Unpacking Climate Impacts and Vulnerabilities of Cotton Farmers in Pakistan: A Case Study of Two Semi‑arid Districts

Unpacking Climate Impacts and Vulnerabilities of Cotton Farmers in Pakistan: A Case Study of Two Semi‑arid Districts

Publication details

  • Tuesday | 14 Aug, 2018
  • Fahad Saeed, Samavia Batool
  • Contributed Chapter Series
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Samavia Batool and  Dr Fahad Saeed
 
Abstract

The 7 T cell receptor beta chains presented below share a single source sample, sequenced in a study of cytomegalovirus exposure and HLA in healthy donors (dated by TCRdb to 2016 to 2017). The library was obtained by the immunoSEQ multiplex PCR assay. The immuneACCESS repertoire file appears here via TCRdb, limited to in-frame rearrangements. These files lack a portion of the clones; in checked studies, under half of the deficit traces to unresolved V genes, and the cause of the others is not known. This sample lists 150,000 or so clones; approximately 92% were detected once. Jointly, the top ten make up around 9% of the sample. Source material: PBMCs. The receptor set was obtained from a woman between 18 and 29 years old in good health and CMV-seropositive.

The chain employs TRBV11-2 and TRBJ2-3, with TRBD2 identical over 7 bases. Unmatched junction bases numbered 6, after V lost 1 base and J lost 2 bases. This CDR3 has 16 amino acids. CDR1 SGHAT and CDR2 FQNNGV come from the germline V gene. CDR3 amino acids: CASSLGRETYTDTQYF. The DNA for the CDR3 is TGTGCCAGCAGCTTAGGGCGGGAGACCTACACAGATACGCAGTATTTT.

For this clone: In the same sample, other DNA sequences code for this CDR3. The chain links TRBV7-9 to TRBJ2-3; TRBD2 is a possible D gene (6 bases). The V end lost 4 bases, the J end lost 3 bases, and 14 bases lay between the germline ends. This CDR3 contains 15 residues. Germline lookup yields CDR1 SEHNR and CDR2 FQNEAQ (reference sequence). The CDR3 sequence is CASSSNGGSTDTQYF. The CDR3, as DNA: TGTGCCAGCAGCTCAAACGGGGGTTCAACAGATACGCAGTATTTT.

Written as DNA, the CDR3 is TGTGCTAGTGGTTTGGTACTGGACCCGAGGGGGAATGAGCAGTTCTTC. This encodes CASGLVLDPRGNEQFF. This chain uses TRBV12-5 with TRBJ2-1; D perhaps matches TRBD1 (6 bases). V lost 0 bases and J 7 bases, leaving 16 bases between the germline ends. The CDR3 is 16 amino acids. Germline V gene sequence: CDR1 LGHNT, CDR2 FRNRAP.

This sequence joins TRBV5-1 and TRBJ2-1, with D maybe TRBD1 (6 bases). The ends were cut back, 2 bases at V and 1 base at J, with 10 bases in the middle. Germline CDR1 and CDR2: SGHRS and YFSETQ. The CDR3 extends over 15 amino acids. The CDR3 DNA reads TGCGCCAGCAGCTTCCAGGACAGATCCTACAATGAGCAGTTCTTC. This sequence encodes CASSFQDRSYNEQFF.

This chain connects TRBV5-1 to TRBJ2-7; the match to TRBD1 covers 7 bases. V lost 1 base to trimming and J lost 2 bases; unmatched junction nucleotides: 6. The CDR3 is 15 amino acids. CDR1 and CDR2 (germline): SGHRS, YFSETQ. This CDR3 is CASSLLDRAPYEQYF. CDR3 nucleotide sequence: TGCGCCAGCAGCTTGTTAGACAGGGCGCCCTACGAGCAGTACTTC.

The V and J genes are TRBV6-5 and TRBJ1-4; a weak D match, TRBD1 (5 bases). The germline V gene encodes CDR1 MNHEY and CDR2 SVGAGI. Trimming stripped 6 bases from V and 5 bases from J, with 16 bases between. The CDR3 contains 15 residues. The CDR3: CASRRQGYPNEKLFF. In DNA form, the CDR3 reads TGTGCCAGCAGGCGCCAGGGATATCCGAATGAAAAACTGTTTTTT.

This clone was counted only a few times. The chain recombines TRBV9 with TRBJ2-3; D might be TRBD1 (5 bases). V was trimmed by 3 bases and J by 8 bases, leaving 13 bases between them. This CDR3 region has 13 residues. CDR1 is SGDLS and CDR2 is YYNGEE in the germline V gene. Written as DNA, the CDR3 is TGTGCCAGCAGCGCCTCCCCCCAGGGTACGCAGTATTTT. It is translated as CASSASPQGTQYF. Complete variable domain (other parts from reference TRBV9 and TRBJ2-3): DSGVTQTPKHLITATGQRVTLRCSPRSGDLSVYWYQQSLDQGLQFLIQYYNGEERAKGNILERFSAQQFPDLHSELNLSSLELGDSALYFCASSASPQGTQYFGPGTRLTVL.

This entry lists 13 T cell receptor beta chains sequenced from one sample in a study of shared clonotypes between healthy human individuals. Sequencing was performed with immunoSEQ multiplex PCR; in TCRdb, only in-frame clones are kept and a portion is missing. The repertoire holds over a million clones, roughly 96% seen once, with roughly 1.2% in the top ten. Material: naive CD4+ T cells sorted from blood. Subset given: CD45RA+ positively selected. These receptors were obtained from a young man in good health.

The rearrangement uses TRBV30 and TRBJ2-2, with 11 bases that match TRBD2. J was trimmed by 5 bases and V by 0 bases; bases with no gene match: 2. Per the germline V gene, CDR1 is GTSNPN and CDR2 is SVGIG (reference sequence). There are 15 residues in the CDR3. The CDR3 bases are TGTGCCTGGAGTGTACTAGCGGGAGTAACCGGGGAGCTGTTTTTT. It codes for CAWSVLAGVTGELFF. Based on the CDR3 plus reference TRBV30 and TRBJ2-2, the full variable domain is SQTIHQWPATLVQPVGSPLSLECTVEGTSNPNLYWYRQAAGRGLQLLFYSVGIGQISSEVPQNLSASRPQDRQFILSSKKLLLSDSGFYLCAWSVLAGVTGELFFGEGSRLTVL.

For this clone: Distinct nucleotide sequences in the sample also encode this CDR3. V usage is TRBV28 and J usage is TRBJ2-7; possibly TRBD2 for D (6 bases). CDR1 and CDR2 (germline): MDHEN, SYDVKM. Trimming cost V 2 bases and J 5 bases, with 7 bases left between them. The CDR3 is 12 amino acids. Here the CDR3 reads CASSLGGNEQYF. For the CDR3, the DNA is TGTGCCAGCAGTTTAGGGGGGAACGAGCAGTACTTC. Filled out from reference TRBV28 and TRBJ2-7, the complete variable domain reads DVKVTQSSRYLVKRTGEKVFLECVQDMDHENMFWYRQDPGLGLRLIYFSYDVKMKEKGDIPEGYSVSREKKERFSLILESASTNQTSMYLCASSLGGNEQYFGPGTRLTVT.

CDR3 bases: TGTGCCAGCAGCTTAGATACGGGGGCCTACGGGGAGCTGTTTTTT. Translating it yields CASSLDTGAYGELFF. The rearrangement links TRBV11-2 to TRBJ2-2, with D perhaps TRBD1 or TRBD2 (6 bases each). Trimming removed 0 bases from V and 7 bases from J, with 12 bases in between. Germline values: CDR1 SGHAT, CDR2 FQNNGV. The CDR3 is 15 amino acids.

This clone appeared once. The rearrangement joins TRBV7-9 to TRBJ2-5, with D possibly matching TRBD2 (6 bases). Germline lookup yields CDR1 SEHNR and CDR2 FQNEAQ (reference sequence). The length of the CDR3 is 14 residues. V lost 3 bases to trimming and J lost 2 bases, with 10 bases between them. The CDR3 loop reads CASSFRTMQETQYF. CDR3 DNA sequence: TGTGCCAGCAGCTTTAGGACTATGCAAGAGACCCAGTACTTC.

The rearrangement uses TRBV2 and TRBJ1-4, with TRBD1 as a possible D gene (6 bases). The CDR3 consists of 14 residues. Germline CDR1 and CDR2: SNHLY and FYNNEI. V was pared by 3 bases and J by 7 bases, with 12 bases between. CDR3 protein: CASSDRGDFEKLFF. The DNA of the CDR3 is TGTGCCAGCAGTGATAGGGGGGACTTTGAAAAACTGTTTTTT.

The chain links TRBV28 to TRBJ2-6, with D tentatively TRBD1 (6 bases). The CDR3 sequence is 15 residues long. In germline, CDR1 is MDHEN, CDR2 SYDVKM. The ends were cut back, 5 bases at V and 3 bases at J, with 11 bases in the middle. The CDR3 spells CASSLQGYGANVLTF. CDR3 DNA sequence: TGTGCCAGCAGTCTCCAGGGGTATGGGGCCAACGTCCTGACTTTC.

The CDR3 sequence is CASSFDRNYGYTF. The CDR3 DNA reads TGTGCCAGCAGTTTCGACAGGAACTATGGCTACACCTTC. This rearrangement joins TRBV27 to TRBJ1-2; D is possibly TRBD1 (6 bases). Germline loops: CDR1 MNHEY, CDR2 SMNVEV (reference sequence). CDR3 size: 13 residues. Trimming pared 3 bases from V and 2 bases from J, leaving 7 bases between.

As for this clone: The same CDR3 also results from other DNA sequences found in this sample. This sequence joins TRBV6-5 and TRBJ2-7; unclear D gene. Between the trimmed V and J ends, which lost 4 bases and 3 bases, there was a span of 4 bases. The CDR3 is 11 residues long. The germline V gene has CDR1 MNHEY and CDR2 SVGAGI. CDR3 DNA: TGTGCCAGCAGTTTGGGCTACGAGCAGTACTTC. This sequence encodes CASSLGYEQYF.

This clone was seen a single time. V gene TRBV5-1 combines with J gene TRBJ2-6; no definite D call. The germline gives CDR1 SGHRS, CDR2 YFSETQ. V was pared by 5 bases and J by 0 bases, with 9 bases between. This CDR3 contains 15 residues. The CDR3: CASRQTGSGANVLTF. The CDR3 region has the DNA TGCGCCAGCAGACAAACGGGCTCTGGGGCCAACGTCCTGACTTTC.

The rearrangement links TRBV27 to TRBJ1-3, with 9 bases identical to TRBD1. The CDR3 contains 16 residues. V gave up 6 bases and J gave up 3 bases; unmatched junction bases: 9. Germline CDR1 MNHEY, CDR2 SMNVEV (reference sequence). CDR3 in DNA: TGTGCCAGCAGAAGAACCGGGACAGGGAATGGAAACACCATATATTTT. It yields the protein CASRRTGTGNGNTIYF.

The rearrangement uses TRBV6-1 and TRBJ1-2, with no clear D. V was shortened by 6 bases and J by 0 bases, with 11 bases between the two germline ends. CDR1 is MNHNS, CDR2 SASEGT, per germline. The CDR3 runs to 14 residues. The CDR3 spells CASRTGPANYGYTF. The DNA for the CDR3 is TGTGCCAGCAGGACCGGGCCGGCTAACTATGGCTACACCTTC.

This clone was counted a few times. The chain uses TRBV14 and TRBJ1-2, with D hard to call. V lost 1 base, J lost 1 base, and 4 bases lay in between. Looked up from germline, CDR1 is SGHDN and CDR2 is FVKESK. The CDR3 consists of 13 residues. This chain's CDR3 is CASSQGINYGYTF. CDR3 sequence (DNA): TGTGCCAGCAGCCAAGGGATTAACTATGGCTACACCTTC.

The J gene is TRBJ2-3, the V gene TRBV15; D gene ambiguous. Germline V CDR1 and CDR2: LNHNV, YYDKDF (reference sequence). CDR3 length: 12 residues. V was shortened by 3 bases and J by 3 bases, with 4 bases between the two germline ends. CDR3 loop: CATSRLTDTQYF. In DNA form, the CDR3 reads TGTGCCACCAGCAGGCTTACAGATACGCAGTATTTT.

This paper aims to contribute to the understanding of climate risks and vulnerability facing cotton farmers in semi-arid regions of Pakistan. Given the ever-increasing climate change impacts on cotton production in Pakistan, especially in semi-arid regions where water scarcity puts additional pressure on water sensitive agricultural livelihoods, we have conducted this study to identify climate risks facing cotton farmers in two semi-arid districts of Punjab province (average annual contribution to total cotton production is 80%), based on various climate indicators (such as temperature, rainfall and climate extremes.). A mix of qualitative and quantitative methods has been used to explore factors of vulnerability and comparative vulnerabilities. In the cotton production stage, we found that vulnerability to climate change decreases with increase in the size of the landholding, mainly because large farmers have more financial resources at their disposal to deal with adverse climate impacts, such as crop damages and losses. Adaptive capacity, on the other hand, is found to be one of the significant factors determining the overall vulnerability at the household level, as level of exposure and sensitivity do not differ across different sized households. In other words, indicators of adaptive capacity, such as access to financial resources, diversified livelihoods and access to weather information plays a major role in reducing vulnerability against climate change.